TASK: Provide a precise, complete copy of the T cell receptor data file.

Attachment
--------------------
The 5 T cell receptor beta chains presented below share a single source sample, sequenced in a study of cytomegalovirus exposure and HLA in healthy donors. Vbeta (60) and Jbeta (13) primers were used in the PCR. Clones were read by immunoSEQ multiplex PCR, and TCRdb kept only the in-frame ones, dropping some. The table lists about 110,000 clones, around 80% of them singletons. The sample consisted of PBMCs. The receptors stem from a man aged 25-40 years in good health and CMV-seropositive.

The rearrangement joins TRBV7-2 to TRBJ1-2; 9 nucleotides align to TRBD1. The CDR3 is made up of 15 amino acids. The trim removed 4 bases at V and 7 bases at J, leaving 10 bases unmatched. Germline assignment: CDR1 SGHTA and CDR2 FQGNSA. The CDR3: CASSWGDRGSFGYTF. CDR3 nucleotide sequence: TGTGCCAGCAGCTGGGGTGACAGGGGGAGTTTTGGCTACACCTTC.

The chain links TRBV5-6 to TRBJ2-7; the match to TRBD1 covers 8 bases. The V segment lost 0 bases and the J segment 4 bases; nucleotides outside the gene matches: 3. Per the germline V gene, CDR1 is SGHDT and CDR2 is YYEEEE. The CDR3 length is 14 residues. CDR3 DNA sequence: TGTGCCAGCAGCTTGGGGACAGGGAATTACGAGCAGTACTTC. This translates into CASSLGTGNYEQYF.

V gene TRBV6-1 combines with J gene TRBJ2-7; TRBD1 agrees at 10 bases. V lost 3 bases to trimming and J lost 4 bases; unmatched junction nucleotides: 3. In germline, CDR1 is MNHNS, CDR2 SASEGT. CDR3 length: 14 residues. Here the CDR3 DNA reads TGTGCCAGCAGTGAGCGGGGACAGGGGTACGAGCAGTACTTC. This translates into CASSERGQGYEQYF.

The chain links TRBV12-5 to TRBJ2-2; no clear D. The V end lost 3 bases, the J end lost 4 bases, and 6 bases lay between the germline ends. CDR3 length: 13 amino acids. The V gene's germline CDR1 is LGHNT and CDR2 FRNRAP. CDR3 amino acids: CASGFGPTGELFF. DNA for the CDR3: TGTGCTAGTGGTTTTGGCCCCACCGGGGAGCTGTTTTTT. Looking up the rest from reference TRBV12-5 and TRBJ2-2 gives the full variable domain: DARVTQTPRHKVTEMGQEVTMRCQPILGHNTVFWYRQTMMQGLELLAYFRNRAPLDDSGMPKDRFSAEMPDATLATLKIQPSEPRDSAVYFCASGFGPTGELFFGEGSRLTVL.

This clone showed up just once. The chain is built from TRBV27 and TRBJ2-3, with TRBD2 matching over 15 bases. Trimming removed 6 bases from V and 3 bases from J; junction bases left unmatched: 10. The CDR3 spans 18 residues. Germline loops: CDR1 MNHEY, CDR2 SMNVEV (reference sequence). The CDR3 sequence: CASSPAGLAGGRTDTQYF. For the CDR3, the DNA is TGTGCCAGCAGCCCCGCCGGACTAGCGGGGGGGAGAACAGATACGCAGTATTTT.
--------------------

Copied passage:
The 5 T cell receptor beta chains presented below share a single source sample, sequenced in a study of cytomegalovirus exposure and HLA in healthy donors. Vbeta (60) and Jbeta (13) primers were used in the PCR. Clones were read by immunoSEQ multiplex PCR, and TCRdb kept only the in-frame ones, dropping some. The table lists about 110,000 clones, around 80% of them singletons. The sample consisted of PBMCs. The receptors stem from a man aged 25-40 years in good health and CMV-seropositive.

The rearrangement joins TRBV7-2 to TRBJ1-2; 9 nucleotides align to TRBD1. The CDR3 is made up of 15 amino acids. The trim removed 4 bases at V and 7 bases at J, leaving 10 bases unmatched. Germline assignment: CDR1 SGHTA and CDR2 FQGNSA. The CDR3: CASSWGDRGSFGYTF. CDR3 nucleotide sequence: TGTGCCAGCAGCTGGGGTGACAGGGGGAGTTTTGGCTACACCTTC.

The chain links TRBV5-6 to TRBJ2-7; the match to TRBD1 covers 8 bases. The V segment lost 0 bases and the J segment 4 bases; nucleotides outside the gene matches: 3. Per the germline V gene, CDR1 is SGHDT and CDR2 is YYEEEE. The CDR3 length is 14 residues. CDR3 DNA sequence: TGTGCCAGCAGCTTGGGGACAGGGAATTACGAGCAGTACTTC. This translates into CASSLGTGNYEQYF.

V gene TRBV6-1 combines with J gene TRBJ2-7; TRBD1 agrees at 10 bases. V lost 3 bases to trimming and J lost 4 bases; unmatched junction nucleotides: 3. In germline, CDR1 is MNHNS, CDR2 SASEGT. CDR3 length: 14 residues. Here the CDR3 DNA reads TGTGCCAGCAGTGAGCGGGGACAGGGGTACGAGCAGTACTTC. This translates into CASSERGQGYEQYF.

The chain links TRBV12-5 to TRBJ2-2; no clear D. The V end lost 3 bases, the J end lost 4 bases, and 6 bases lay between the germline ends. CDR3 length: 13 amino acids. The V gene's germline CDR1 is LGHNT and CDR2 FRNRAP. CDR3 amino acids: CASGFGPTGELFF. DNA for the CDR3: TGTGCTAGTGGTTTTGGCCCCACCGGGGAGCTGTTTTTT. Looking up the rest from reference TRBV12-5 and TRBJ2-2 gives the full variable domain: DARVTQTPRHKVTEMGQEVTMRCQPILGHNTVFWYRQTMMQGLELLAYFRNRAPLDDSGMPKDRFSAEMPDATLATLKIQPSEPRDSAVYFCASGFGPTGELFFGEGSRLTVL.

This clone showed up just once. The chain is built from TRBV27 and TRBJ2-3, with TRBD2 matching over 15 bases. Trimming removed 6 bases from V and 3 bases from J; junction bases left unmatched: 10. The CDR3 spans 18 residues. Germline loops: CDR1 MNHEY, CDR2 SMNVEV (reference sequence). The CDR3 sequence: CASSPAGLAGGRTDTQYF. For the CDR3, the DNA is TGTGCCAGCAGCCCCGCCGGACTAGCGGGGGGGAGAACAGATACGCAGTATTTT.